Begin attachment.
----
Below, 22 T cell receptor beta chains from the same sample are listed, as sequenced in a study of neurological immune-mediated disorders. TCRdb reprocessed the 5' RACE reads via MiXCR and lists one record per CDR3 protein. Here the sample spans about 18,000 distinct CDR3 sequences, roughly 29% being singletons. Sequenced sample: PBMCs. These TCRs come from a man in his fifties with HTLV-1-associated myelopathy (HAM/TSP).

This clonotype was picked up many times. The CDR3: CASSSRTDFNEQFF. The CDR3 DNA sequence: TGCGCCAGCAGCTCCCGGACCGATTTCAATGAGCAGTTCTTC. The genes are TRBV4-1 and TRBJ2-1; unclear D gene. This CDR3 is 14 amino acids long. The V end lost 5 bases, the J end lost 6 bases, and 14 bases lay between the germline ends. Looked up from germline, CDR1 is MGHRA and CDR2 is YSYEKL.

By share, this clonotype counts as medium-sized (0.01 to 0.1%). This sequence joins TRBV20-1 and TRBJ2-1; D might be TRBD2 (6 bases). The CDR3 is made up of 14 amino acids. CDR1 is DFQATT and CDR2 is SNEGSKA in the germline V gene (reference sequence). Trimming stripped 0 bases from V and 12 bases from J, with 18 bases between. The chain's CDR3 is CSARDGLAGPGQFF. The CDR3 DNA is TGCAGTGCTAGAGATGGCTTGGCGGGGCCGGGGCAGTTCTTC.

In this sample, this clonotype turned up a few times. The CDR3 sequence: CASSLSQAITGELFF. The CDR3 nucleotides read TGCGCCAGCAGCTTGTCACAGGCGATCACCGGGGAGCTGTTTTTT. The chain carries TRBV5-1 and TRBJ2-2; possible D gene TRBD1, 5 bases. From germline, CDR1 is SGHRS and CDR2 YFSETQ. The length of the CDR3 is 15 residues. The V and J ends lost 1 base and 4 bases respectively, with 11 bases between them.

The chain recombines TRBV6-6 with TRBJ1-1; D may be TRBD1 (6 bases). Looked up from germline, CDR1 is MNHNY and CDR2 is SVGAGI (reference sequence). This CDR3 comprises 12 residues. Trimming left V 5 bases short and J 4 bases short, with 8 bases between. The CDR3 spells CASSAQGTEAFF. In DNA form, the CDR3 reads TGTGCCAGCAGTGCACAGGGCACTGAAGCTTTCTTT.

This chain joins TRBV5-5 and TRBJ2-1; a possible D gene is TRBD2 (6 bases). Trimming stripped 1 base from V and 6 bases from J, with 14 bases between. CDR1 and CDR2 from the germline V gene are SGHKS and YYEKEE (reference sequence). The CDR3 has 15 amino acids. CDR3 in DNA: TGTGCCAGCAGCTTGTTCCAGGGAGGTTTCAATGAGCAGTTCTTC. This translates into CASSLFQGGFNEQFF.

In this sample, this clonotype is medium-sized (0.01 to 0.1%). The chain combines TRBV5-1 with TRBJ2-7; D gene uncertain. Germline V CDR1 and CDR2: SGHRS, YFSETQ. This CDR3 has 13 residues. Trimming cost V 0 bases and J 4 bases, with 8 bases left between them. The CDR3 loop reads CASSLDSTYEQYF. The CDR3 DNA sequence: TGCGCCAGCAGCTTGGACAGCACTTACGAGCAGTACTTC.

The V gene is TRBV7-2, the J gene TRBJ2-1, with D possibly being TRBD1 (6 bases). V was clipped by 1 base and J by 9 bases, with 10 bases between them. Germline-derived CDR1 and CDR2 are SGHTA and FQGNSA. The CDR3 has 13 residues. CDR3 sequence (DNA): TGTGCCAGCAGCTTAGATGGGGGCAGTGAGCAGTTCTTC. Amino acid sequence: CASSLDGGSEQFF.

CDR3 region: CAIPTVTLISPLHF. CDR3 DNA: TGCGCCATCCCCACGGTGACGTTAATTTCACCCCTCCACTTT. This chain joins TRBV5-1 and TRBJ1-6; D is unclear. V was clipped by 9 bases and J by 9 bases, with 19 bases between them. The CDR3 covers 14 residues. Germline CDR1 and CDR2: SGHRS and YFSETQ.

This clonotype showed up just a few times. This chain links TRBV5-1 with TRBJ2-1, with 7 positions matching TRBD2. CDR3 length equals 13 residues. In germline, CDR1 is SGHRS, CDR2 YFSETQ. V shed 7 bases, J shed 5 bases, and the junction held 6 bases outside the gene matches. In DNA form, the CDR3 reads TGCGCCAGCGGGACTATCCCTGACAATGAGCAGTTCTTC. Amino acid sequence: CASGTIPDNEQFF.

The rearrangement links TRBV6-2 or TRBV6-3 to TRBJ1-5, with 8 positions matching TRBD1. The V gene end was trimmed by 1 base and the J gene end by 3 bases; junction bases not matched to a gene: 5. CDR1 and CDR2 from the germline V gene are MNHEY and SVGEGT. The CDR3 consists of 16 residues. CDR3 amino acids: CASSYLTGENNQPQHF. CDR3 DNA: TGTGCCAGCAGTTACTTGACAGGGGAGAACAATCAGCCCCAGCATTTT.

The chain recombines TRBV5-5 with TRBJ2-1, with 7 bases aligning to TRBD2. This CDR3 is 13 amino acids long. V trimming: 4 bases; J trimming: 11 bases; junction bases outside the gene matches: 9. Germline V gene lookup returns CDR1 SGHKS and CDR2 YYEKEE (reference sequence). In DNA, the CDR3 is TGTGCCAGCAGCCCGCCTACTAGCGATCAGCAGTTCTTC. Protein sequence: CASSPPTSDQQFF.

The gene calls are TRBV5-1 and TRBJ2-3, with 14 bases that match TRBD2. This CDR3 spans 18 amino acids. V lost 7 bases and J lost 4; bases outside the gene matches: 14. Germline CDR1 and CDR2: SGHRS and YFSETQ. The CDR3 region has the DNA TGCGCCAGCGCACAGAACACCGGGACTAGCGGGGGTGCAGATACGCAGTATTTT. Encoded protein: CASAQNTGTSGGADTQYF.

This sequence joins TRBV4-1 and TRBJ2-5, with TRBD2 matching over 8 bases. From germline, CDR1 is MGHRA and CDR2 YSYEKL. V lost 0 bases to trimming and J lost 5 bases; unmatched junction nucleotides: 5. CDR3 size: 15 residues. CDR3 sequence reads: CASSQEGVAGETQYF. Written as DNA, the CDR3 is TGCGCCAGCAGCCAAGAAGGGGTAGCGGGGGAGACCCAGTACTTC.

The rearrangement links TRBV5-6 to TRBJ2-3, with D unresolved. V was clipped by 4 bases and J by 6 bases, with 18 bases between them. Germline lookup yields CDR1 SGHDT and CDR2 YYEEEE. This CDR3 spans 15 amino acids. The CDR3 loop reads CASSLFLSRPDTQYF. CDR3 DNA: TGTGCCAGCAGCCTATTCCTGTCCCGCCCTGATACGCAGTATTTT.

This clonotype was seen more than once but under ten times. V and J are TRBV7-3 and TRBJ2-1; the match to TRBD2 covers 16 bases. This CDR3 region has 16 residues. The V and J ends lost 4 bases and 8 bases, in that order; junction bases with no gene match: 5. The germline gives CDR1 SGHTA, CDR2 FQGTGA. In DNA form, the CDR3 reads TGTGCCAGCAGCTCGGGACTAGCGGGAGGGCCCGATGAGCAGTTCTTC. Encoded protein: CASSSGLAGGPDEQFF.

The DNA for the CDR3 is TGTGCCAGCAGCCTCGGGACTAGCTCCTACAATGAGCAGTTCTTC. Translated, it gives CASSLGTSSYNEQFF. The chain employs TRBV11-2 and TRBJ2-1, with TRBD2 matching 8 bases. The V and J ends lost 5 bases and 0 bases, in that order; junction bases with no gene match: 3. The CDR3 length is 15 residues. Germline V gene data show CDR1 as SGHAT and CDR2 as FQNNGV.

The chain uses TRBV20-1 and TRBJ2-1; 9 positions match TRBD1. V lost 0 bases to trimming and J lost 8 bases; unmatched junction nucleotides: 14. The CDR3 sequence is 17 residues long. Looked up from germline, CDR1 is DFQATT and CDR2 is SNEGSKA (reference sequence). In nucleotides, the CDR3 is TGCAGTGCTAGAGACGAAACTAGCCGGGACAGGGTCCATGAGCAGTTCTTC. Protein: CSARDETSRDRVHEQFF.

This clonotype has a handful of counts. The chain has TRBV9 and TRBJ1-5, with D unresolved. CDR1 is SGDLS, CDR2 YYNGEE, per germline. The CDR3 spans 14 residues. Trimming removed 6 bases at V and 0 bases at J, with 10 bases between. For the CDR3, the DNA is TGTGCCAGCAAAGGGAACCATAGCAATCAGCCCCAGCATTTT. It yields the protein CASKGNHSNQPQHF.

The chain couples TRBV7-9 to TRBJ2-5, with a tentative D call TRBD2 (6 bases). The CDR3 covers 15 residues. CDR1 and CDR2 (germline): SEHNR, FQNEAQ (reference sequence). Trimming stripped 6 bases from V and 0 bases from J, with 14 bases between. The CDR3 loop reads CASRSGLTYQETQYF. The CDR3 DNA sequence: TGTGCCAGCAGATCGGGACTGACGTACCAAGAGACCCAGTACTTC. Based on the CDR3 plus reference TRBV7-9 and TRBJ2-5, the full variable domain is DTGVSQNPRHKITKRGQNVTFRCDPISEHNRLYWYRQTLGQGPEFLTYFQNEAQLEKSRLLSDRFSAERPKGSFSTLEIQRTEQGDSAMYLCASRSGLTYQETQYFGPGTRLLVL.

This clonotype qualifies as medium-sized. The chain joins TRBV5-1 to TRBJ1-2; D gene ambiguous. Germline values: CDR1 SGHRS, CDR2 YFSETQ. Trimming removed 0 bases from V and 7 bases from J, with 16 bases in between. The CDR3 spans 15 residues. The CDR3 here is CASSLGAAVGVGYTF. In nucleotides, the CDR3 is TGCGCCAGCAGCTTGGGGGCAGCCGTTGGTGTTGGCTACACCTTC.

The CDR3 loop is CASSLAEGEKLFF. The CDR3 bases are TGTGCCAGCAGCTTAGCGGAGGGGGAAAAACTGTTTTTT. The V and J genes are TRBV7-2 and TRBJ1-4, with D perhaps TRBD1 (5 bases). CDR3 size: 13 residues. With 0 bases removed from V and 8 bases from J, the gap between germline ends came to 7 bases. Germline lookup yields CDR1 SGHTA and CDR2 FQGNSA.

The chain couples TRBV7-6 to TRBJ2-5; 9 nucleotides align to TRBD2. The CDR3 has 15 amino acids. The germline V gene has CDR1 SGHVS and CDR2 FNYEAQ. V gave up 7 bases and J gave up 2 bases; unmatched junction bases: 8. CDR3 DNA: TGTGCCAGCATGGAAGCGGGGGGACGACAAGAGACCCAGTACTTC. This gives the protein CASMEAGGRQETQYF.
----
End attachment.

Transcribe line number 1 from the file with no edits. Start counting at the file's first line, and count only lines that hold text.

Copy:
Below, 22 T cell receptor beta chains from the same sample are listed, as sequenced in a study of neurological immune-mediated disorders. TCRdb reprocessed the 5' RACE reads via MiXCR and lists one record per CDR3 protein. Here the sample spans about 18,000 distinct CDR3 sequences, roughly 29% being singletons. Sequenced sample: PBMCs. These TCRs come from a man in his fifties with HTLV-1-associated myelopathy (HAM/TSP).